Next, as described in block 412 of FIG. 4, a transform I(i) is defined such that:
where R1 −1(i) is the inverse function of R1(i). I(i) may be a non-integer. For this case, the discrete values for I(i) are rounded to the nearest integer.
The last step is to modify the halftone cell threshold matrix in accordance with I(i). This is accomplished by replacing each value of the threshold matrix T(x,y) with I(T(x,y)). Because the information required to calibrate the first printer is inherent in the threshold matrix after the described modification, there is no need to incur the expense or complexity of storing and maintaining transformation matricies as well as the halftone cell threshold matrix. The new threshold matrix is then used whenever the first printer 112 is asked to simulate the second printer 114.
FIG. 6 is a graph visually depicting the relationships between the first printer measured characteristic R1(i), the second printer measured characteristic R2(i), and the transformation I(i). Grayscale command i=a is the gray level of the second printer which produces reflectance R2(a), and i=b is the gray level of the first printer which produces R1(b). Requiring R1(b)=R2(a) forms the set of points for the transform I(i). In this example, I(a)=b.
This concludes the description of the preferred embodiments of the present invention. In summary, the present invention describes a method, apparatus, and article of manufacture for configuring a first printer to print according to the grayscale printing characteristics of a second printer. The method comprises the steps of characterizing the grayscale printing characteristics of the first printer and the second printer, defining a transform between the grayscale printing characteristics of the first printer and of the second printer, and modifying the first printer threshold matrix in accordance with the transform. The article of manufacture comprises a computer-readable medium tangibly embodying the above described method steps. The apparatus comprises a means for characterizing the grayscale printing characteristics of the first printer and the second printer, a means for determining a transform between the grayscale printing characteristics of the first printer and those of the second printer, and a means for modifying the first printer threshold matrix in accordance with the transform.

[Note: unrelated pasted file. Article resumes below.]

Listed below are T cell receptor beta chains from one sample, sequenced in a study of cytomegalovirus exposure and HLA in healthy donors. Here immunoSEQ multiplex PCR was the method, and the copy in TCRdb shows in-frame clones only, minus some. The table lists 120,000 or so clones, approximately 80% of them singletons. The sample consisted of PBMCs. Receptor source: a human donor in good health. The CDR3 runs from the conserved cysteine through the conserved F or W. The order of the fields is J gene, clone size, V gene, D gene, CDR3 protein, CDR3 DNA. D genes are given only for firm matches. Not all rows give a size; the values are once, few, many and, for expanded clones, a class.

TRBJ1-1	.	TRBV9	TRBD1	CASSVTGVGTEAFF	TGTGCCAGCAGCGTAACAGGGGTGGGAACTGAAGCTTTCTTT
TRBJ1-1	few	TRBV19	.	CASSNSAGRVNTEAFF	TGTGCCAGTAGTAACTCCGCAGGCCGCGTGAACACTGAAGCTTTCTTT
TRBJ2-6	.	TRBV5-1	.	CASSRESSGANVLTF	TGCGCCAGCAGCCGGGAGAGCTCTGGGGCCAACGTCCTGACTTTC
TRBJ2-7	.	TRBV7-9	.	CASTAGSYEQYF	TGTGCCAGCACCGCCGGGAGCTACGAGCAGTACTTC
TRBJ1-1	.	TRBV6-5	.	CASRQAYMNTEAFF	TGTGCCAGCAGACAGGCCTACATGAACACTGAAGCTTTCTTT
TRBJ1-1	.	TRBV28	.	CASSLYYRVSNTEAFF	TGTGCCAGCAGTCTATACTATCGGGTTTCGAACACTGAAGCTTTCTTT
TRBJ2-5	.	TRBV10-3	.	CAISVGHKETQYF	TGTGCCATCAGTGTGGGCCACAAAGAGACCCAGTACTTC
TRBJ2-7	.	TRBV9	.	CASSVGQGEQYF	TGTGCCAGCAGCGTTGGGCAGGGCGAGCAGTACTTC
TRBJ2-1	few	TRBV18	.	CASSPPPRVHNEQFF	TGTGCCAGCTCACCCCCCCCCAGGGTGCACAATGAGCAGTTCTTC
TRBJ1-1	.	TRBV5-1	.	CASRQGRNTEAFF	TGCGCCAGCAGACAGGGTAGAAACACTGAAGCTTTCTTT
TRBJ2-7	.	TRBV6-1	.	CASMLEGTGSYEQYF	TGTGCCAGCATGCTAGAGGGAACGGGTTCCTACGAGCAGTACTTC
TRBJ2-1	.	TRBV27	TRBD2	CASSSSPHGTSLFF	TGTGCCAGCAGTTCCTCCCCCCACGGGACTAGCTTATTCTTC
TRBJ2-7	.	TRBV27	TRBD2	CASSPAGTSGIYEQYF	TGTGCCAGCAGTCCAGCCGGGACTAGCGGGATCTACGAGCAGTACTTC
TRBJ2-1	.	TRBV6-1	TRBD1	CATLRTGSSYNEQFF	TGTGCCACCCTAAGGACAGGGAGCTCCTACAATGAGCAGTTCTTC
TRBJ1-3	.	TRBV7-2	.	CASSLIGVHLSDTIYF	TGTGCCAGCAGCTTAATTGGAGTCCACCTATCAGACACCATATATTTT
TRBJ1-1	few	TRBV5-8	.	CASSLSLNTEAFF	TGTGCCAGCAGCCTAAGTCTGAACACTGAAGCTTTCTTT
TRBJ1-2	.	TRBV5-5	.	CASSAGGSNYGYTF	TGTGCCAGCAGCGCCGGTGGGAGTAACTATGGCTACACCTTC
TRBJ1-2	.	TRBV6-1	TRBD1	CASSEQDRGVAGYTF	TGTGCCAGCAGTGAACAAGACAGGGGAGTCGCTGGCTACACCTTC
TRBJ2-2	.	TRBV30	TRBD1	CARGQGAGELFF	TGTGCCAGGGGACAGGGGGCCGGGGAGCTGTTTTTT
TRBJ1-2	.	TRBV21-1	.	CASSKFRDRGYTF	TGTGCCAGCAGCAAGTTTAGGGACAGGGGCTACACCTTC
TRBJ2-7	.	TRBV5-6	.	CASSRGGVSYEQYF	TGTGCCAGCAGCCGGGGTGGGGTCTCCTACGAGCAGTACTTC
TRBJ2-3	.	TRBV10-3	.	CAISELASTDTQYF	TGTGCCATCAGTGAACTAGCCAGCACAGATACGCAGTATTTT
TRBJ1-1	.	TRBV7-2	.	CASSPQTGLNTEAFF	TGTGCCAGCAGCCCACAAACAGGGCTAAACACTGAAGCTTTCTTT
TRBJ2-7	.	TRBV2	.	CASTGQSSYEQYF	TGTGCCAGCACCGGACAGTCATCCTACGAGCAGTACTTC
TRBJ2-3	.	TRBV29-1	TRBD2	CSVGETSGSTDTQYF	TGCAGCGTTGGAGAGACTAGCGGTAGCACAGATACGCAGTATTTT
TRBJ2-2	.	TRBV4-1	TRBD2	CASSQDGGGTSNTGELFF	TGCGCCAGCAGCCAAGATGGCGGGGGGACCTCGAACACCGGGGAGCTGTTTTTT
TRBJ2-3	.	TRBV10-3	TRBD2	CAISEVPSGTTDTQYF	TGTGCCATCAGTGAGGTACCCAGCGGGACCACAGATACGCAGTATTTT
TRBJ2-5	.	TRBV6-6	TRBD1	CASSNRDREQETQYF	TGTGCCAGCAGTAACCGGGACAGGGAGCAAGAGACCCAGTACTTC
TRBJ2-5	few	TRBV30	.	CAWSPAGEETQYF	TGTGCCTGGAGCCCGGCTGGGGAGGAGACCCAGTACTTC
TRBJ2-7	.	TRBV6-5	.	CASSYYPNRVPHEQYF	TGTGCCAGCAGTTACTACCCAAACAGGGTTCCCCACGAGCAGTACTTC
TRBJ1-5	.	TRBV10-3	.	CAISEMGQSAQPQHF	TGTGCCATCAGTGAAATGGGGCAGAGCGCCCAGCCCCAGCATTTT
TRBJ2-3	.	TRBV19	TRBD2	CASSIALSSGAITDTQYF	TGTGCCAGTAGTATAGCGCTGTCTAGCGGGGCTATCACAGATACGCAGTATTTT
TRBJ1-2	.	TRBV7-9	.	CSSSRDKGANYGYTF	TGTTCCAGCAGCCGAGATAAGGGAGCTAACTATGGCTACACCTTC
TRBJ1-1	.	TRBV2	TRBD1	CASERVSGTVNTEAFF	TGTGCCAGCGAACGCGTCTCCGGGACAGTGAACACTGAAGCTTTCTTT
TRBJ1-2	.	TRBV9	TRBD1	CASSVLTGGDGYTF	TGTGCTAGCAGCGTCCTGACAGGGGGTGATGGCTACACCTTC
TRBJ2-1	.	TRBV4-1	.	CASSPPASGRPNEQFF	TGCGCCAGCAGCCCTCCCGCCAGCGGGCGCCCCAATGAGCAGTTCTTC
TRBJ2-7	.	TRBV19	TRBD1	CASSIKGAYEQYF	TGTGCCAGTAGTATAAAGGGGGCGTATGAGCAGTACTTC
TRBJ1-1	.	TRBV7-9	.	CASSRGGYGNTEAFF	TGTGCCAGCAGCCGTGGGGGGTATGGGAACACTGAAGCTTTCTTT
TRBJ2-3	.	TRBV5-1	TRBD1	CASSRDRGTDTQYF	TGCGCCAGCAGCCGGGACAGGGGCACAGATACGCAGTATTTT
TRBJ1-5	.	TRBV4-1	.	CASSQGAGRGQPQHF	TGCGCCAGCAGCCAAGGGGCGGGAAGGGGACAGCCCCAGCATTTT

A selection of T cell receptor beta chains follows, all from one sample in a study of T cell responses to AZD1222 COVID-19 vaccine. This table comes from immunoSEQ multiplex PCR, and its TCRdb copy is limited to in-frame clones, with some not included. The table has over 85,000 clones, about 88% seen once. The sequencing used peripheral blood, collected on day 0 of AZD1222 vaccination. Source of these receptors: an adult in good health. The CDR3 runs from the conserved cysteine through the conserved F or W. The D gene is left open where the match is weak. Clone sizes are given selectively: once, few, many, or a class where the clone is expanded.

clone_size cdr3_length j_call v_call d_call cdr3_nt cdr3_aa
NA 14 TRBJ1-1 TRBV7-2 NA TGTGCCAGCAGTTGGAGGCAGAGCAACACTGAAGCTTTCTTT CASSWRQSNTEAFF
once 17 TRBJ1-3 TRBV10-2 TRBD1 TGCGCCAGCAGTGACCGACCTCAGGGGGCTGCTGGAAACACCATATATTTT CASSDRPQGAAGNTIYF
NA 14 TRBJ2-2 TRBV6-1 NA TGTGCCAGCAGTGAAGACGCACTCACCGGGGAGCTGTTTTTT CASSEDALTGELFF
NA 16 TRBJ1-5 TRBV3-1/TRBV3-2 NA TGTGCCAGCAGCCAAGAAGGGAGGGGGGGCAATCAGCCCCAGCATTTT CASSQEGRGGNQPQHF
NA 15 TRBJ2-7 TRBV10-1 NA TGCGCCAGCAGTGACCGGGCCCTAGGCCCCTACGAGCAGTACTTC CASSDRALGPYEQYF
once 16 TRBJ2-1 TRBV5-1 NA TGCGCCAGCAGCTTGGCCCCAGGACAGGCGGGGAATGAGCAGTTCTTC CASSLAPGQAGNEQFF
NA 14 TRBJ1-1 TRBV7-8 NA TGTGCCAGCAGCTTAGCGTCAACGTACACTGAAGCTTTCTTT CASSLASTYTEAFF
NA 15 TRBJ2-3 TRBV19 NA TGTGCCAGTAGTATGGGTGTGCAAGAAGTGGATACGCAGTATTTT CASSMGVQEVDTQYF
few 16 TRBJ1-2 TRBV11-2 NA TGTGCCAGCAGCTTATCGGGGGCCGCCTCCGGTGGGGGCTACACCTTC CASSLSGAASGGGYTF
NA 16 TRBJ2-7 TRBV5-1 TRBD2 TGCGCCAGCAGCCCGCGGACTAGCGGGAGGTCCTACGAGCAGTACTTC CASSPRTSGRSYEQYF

The foregoing description of the preferred embodiment of the invention has been presented for the purposes of illustration and description. It is not intended to be exhaustive or to limit the invention to the precise form disclosed. Many modifications and variations are possible in light of the above teaching. It is intended that the scope of the invention be limited not by this detailed description, but rather by the claims appended hereto. The above specification, examples and data provide a complete description of the manufacture and use of the composition of the invention. Since many embodiments of the invention can be made without departing from the spirit and scope of the invention, the invention resides in the claims hereinafter appended.
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|U.S. Classification||358/3.14, 382/237, 358/447, 358/504, 382/270|
|International Classification||H04N1/407, G06K15/02, H04N1/405|
|Cooperative Classification||G06K15/02, H04N1/405, H04N1/4078, G06K15/026|
|European Classification||G06K15/02F2, H04N1/407C2, G06K15/02, H04N1/405|
|Jun 19, 1998||AS||Assignment|
Owner name: INTERNATIONAL BUSINESS MACHINES CORPORATION, NEW Y
Free format text: ASSIGNMENT OF ASSIGNORS INTEREST;ASSIGNORS:LEE, HO CHONG;STANICH, MIKEL J.;ZABLE, JACK L.;REEL/FRAME:009263/0810;SIGNING DATES FROM 19980602 TO 19980612
|Dec 15, 2004||FPAY||Fee payment|
Year of fee payment: 4
|Feb 2, 2009||REMI||Maintenance fee reminder mailed|
|Jul 24, 2009||LAPS||Lapse for failure to pay maintenance fees|
|Sep 15, 2009||FP||Expired due to failure to pay maintenance fee|
Effective date: 20090724